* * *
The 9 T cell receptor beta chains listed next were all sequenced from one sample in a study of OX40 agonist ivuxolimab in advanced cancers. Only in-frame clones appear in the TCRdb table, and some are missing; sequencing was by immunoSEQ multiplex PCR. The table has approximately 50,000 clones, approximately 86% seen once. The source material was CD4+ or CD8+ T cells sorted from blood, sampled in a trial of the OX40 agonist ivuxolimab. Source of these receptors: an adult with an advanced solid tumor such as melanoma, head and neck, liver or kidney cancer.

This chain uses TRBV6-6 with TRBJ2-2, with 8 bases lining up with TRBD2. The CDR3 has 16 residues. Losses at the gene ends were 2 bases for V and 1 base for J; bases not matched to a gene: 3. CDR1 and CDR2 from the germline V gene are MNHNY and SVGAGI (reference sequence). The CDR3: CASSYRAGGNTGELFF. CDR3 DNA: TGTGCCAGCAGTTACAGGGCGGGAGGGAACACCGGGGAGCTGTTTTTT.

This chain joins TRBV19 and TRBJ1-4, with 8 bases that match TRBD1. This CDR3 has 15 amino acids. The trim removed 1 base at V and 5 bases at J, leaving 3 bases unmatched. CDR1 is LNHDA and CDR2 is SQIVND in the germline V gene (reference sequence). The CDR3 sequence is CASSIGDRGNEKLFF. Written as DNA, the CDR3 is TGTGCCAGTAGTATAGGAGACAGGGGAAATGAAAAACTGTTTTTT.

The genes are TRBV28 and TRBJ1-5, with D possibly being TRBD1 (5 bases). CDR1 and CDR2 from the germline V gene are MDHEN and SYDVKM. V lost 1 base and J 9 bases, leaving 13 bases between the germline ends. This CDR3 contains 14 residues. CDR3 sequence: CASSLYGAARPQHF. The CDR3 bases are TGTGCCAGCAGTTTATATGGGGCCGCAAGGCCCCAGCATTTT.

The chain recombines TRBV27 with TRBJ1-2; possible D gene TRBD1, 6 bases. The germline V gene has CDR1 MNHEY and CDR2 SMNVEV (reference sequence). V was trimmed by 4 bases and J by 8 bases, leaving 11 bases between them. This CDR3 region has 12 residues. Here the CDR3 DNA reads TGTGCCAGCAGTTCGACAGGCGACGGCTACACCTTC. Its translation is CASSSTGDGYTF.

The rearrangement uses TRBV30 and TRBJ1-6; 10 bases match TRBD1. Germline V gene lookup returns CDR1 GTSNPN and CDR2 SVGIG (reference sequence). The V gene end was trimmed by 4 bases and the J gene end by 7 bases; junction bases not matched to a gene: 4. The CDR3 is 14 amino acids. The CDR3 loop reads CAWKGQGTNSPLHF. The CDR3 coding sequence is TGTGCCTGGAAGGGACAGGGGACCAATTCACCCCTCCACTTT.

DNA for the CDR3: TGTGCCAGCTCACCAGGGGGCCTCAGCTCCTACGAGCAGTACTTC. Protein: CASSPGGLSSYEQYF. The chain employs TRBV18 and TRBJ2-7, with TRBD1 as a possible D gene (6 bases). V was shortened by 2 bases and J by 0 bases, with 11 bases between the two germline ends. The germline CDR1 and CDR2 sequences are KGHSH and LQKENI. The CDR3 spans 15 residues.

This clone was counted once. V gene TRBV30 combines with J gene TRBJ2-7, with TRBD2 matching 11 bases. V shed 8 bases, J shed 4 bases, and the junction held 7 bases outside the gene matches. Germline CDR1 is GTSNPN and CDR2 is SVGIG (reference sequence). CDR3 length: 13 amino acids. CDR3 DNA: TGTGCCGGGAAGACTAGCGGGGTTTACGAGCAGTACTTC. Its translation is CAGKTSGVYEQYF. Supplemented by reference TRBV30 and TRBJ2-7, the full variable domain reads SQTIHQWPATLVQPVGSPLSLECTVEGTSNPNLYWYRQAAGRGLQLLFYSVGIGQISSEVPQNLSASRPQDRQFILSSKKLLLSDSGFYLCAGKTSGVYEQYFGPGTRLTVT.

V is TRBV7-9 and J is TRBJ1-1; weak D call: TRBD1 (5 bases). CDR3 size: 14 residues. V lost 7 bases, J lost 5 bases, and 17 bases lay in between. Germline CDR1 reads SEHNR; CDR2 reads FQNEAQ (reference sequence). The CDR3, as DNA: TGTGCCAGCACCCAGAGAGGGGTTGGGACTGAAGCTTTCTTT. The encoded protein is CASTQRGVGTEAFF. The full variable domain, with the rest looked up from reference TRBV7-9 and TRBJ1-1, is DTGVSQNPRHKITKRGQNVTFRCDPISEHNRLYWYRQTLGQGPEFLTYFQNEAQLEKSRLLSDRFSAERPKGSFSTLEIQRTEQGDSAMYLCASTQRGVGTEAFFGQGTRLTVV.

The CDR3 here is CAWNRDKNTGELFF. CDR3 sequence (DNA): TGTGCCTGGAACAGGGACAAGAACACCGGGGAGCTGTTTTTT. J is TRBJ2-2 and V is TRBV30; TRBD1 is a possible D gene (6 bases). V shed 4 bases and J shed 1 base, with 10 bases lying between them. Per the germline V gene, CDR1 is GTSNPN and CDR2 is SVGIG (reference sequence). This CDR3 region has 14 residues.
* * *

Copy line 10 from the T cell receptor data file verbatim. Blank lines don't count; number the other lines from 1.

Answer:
The CDR3 here is CAWNRDKNTGELFF. CDR3 sequence (DNA): TGTGCCTGGAACAGGGACAAGAACACCGGGGAGCTGTTTTTT. J is TRBJ2-2 and V is TRBV30; TRBD1 is a possible D gene (6 bases). V shed 4 bases and J shed 1 base, with 10 bases lying between them. Per the germline V gene, CDR1 is GTSNPN and CDR2 is SVGIG (reference sequence). This CDR3 region has 14 residues.